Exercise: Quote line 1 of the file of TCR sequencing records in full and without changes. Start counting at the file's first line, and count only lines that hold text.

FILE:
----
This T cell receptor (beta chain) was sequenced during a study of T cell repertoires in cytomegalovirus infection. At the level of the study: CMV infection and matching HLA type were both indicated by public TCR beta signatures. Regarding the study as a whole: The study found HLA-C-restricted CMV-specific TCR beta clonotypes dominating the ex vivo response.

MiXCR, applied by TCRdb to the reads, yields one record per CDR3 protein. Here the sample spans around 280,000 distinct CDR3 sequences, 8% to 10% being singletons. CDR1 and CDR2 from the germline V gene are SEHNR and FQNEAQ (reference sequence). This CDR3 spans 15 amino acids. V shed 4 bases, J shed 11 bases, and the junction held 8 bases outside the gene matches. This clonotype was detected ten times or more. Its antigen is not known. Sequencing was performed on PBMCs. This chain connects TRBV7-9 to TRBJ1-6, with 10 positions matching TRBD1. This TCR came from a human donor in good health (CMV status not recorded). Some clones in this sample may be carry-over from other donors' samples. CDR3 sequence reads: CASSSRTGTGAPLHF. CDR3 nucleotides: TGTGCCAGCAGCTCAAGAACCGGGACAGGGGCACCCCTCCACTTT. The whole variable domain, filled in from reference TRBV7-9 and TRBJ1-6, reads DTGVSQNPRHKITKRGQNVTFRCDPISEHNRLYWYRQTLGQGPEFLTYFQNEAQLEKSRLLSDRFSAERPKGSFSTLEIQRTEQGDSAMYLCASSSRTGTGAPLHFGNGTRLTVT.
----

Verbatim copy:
This T cell receptor (beta chain) was sequenced during a study of T cell repertoires in cytomegalovirus infection. At the level of the study: CMV infection and matching HLA type were both indicated by public TCR beta signatures. Regarding the study as a whole: The study found HLA-C-restricted CMV-specific TCR beta clonotypes dominating the ex vivo response.